let $f : [0, +\infty[\to\mathbb R$ be bounded and continuous, and $(X_t)_{t\geq 0}$ be an adapted process such that X$_0 = 0$ and $X_t = \int_0^t f(s, X_s){\rm d}\!s$ for all $t\geq0$, also define $\pmb t = \inf\{t\ge 0 \;;\; X_t\gt1\}$.

I have to prove that $(X_t)_{t\geq0}$ is almost surely continuous and that $\pmb t$ is a stopping time.

The first thing pops up in my brain is that $f$ is bounded meaning ${\rm d}\!X_t$ is bounded, so even $\frac{{\rm d}\!X}{{\rm d}\!t}$ might be discontinuous, we can still see that integrating a small amount of time will have an upper and lower bound, this implies $t\mapsto X_t$ is continuous as its change for a given change in t can be bounded.

But I am not sure if this technic is applicable for stochastic process or adapted process or not. also I am very confused by the term "almost surely continuous", I know its a property in Brownian motion, but have no idea to prove it in this question. I searched a bit, got the idea that almost sure continuity could be understood as sample continuity.. https://en.wikipedia.org/wiki/Sample-continuous_process

I also tried to take advantages of an theorem about almost sure continuity: https://en.wikipedia.org/wiki/Kolmogorov_continuity_theorem But still didn't figure this out.

Sincerely hope any expert could give me some hints! Many thanks in advance!

  • $\begingroup$ Something is missing in $ X_t = \int_0^t f(s,X_s)\,d s$. $\endgroup$ – Sayantan Sep 15 at 6:02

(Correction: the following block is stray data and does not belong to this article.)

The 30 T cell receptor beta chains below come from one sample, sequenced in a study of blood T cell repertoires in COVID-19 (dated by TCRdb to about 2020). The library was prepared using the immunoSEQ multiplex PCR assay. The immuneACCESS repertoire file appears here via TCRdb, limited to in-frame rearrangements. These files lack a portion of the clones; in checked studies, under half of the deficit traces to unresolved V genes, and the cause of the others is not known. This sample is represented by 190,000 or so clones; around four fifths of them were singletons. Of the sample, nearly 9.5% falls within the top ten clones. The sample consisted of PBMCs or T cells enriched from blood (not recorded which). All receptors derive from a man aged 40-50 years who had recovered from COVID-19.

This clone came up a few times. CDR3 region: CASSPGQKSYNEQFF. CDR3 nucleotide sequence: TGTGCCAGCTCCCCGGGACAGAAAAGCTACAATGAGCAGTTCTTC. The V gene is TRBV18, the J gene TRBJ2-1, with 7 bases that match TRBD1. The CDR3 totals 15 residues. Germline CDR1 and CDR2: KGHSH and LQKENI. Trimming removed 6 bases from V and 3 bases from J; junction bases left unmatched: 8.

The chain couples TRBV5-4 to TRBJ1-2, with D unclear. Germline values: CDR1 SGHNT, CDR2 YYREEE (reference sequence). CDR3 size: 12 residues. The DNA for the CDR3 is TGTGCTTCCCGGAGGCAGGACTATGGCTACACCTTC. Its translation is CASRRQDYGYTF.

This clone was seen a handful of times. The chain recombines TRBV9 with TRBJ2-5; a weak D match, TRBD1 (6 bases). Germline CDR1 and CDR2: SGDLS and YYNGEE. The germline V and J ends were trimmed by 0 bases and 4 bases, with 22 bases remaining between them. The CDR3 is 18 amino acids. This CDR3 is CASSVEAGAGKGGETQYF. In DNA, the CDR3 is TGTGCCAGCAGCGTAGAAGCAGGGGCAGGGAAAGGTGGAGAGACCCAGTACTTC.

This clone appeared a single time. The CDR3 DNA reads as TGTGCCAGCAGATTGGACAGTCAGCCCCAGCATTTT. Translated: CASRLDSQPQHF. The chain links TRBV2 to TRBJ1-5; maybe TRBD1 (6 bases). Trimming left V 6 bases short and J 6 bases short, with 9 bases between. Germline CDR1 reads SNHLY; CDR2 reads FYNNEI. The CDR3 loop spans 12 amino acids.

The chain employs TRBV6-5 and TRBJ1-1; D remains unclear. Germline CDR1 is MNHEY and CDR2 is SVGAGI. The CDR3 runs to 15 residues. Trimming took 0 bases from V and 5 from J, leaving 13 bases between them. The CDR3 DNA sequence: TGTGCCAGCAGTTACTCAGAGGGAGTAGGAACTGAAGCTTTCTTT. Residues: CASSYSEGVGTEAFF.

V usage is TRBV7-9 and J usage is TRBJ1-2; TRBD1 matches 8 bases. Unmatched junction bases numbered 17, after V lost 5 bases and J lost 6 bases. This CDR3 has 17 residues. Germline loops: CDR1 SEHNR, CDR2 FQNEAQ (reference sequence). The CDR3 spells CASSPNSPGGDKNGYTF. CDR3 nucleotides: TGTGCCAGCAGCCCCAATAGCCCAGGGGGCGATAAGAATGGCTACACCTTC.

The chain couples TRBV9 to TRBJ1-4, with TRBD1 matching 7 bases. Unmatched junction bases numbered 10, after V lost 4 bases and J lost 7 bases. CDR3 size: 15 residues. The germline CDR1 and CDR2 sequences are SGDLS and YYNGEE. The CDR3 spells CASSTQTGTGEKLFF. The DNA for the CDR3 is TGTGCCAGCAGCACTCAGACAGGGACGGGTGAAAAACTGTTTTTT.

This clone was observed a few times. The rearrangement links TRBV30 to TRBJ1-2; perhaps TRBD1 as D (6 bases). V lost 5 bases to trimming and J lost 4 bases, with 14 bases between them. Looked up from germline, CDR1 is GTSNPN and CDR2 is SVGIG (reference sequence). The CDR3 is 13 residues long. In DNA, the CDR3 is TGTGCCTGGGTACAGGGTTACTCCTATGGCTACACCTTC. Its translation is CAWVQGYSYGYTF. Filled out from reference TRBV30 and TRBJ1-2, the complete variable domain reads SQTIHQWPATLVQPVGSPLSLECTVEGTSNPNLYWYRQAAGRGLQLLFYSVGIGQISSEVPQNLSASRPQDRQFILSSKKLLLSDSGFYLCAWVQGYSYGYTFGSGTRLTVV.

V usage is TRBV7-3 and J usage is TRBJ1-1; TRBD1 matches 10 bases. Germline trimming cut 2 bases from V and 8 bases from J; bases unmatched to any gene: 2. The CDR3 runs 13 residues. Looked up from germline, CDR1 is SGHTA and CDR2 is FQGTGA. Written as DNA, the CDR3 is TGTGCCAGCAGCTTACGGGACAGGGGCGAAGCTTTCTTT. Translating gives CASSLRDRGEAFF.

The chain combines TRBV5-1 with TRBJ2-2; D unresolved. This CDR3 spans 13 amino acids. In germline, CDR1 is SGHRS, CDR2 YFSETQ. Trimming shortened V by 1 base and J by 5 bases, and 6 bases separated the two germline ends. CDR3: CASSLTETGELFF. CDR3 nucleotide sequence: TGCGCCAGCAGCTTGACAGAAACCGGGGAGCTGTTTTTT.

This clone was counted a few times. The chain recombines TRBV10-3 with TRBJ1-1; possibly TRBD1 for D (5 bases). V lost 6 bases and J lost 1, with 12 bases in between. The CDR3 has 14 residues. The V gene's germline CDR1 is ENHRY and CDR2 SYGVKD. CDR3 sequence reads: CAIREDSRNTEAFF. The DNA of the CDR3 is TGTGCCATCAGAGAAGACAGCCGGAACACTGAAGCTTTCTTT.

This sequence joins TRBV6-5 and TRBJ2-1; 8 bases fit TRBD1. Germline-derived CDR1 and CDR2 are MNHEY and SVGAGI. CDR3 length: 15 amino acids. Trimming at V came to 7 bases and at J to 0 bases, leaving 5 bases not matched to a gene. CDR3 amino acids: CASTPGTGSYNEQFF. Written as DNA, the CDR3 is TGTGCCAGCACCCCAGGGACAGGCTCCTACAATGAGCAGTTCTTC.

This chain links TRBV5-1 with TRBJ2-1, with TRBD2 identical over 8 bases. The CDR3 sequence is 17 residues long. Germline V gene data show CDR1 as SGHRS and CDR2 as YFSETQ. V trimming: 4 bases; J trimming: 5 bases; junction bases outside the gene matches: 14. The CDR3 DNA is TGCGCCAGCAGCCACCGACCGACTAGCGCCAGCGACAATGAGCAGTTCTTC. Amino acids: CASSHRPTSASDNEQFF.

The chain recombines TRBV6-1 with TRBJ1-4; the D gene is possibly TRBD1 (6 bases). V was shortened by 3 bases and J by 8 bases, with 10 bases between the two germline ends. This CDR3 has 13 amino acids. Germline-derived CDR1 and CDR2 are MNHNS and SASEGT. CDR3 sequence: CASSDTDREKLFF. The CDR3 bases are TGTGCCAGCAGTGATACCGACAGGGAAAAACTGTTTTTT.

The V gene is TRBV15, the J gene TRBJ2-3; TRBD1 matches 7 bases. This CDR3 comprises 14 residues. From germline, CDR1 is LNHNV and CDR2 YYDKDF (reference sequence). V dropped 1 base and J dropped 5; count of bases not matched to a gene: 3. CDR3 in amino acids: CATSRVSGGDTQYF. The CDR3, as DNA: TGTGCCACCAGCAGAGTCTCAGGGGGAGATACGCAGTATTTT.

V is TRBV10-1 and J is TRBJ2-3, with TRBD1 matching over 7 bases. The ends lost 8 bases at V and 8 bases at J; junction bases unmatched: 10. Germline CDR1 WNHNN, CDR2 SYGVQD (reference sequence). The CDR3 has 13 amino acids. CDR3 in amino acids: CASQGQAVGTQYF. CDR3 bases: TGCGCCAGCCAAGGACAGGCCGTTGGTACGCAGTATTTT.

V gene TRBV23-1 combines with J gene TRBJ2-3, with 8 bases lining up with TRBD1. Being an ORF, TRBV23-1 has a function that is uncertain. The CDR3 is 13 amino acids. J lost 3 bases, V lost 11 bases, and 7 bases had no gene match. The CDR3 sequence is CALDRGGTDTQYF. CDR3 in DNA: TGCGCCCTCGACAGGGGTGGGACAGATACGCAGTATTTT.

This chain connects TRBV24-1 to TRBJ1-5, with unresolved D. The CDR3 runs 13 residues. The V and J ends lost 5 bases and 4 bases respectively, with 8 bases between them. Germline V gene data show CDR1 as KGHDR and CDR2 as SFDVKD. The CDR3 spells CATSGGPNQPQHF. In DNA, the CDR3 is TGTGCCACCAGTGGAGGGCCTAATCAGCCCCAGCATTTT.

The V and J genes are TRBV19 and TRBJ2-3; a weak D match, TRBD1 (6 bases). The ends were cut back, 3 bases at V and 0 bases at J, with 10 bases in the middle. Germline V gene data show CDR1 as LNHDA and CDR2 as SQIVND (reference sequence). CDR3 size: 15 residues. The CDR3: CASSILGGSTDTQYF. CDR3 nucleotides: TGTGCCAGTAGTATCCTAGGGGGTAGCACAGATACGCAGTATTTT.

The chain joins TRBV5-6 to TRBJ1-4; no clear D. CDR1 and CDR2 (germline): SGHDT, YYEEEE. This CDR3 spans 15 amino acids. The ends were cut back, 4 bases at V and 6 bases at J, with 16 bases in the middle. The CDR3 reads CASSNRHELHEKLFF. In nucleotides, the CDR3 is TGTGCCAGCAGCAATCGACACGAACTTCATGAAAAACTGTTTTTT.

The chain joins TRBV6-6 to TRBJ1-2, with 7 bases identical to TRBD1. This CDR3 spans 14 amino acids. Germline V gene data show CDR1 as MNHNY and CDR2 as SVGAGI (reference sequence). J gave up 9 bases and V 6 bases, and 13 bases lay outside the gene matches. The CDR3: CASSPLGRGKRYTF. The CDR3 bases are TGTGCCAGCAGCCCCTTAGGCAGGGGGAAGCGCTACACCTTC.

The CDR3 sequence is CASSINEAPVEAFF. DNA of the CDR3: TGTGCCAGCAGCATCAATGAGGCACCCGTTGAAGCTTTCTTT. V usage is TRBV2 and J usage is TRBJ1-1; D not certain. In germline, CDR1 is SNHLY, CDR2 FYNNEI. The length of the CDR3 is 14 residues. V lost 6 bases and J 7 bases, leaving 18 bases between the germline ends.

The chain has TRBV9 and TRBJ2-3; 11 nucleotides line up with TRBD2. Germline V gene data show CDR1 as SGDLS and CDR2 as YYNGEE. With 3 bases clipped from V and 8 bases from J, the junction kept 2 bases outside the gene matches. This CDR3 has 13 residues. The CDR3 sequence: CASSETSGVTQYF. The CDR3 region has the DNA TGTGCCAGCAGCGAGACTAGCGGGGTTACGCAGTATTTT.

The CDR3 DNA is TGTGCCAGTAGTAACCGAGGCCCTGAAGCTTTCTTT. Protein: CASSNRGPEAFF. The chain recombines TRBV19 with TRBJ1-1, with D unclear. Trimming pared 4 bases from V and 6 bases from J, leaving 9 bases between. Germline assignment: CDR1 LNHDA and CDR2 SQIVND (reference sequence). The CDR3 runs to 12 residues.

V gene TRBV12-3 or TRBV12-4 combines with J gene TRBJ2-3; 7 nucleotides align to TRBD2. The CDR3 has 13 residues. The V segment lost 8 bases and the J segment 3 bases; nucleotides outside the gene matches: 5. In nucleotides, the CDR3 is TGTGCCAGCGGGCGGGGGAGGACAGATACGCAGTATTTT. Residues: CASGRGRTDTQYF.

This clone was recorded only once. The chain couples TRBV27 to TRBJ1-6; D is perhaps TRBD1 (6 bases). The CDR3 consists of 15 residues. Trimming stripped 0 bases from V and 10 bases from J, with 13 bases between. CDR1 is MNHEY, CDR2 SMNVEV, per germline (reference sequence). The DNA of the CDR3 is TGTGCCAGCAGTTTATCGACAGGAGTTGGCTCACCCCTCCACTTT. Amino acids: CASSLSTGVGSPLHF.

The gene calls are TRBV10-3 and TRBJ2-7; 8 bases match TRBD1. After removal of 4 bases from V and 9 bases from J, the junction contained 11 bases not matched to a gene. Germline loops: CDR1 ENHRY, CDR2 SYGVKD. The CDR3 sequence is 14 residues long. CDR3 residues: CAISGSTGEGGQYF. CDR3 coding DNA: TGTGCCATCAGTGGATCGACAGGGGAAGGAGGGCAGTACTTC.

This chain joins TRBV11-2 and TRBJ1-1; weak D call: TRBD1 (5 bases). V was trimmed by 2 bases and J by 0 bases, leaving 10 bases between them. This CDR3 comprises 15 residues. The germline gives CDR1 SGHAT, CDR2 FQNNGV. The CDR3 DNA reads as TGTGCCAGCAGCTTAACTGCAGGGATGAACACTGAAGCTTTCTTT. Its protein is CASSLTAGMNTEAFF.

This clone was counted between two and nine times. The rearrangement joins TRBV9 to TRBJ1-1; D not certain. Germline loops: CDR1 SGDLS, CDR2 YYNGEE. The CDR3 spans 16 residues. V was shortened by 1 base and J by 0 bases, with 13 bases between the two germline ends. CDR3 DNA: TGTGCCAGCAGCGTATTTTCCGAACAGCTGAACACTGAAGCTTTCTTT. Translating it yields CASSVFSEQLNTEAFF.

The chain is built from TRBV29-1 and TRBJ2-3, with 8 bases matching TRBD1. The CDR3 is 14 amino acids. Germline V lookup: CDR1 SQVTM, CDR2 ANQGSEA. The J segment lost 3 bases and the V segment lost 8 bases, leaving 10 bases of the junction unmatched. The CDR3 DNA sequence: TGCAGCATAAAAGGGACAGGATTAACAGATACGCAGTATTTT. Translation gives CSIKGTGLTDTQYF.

• $\begingroup$ @Sayantan Hi Sayantan! Thanks for your comment! I am sure I didn't miss any information here, the context is $X_0$=$0$ and $X_t$ is defined as $\int_0^t$f(s, X$_s$)ds for all t$\geq$$0$. $\endgroup$ – Wendy Zhang Sep 15 at 6:10
  • $\begingroup$ In that case $X$ solves the ODE $$ \frac{\, d X_t }{\,d t} = f(t,X_t), X_0 =0.$$ Where does the randomness come from? $\endgroup$ – Sayantan Sep 15 at 7:12
  • $\begingroup$ @Sayantan Thank you so much for your explanation! I presumably think that would be the solution, but I am still got stuck on how to use bounded derivative to prove the almost sure continuity. $\endgroup$ – Wendy Zhang Sep 15 at 7:18

The process $X$ is differentiable, thus continuous.

Now, $]-\infty,1[$ is an open set. But the first instant of leaving an open set for a continuous process is a stopping time.

Therefore, $\mathbf t$ is a stopping time.

(If the set is closed, it suffices that $X$ is right-continuous.)


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